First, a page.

Minnesota Twins: Can Lewis Thorpe prove he belongs in the Majors?

Lewis Thorpe of the Minnesota Twins pitches during a spring training game against the Tampa Bay Rays. (Photo by Brace Hemmelgarn/Minnesota Twins/Getty Images)
Lewis Thorpe of the Minnesota Twins pitches during a spring training game against the Tampa Bay Rays. (Photo by Brace Hemmelgarn/Minnesota Twins/Getty Images) /

Lewis Thorpe has been a member of the Minnesota Twins organization since he was 16, when he was signed out of Australia and given a $500k signing bonus. He was brought into the organization with a fastball that sat in the high eighties, and looked to have a bright future ahead.

Flash forward to 2021. Thorpe is now 25. After nine years with the Twins (two seasons in the majors, four seasons in the minors, two seasons injured), Thorpe now faces a question that a lot of once promising prospect face: can he make it in the big leagues?

Lewis Thorpe is getting one more chance to prove he belongs with the Minnesota Twins.

When Thorpe entered the minors, he looked excellent, going 7-3 with a 2.96 ERA and averaging 11.2 K/9 over 28 games and 24 starts in his first two years. He even performed well enough to make it to No. 91 on Baseball Prospectus’ Top 100 prospect lists. Then disaster struck.

Thorpe tore his UCL, requiring Tommy John Surgery that forced him to miss all of 2015 and 2016. When he made his return to baseball, he appeared to be mostly the same. In 2017, he started in 16 of his 17 games and went 4-4 with a 2.93 ERA and a 9.9 K/9 rate at mostly High-A.

He would shoot up prospect lists again, returning to the Top 15 of the Twins’ top prospects, and followed up that year with another really solid year in 2018. In 2019, he made his big league debut, and from the end of June until the middle of August, he looked like exactly what the Twins envisioned him as. A very good long reliever with starter potential.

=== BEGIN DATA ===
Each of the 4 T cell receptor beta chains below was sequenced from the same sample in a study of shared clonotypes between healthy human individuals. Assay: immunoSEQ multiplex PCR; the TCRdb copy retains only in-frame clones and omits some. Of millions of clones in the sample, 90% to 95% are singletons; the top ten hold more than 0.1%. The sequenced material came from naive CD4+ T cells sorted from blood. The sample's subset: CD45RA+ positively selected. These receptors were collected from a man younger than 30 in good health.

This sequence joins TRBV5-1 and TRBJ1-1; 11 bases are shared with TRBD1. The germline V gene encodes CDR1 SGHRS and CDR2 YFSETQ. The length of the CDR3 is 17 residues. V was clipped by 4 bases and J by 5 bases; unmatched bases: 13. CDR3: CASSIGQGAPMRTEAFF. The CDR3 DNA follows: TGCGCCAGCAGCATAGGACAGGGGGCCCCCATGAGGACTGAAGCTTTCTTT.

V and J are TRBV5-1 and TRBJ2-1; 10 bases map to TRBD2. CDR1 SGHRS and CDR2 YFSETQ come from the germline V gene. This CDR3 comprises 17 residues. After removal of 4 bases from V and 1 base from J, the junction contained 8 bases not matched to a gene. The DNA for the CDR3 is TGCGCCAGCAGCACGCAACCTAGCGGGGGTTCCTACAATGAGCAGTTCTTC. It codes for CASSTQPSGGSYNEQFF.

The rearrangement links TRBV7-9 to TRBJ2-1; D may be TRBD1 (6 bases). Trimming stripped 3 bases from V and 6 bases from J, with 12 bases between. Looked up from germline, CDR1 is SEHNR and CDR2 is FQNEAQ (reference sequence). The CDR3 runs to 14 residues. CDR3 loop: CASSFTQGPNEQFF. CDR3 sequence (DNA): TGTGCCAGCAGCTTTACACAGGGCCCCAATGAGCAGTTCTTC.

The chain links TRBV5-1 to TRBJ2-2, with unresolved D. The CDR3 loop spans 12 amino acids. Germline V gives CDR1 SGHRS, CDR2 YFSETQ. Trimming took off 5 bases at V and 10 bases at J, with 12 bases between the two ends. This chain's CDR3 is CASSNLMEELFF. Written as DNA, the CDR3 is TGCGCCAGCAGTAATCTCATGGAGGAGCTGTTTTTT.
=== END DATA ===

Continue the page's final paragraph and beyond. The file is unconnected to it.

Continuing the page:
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It’s all been down hill since then. From August 25th, 2019 through the end of 2020, Thorpe has gone 2-2 with a 7.34 ERA with only an 8.1 K/9 rate. His fastball velocity and strikeout rate had reduced dramatically, and a lot of Twins fans are looking for him to get the boot. Why should he get another chance?

There’s a few reasons. First, Thorpe is a left-handed reliever, joining Devin Smeltzer and Taylor Rogers as the only lefties on the forty-man roster. There’s incentive for the Twins to help him make it work and succeed at the highest level.

Second, he has the stuff. Although his velocity dropped in 2020, it was still solid in 2019 and in his first Spring Training appearance went really well. Velocity was up, he didn’t allow a single run and he struck out two in two innings in his first action outside of the alternative site since August 29th.

Lastly, he was once thought of as the best left-handed pitcher in the Twins’ system. The Twins have always thought very highly of him, and now the team has been given a fourth option to see what he can do:

All this means is that Lewis Thorpe is being given the ultimate chance to prove he belongs at the highest level. With that last option, he will be given ample opportunity this year to prove he belongs, and I think he will.

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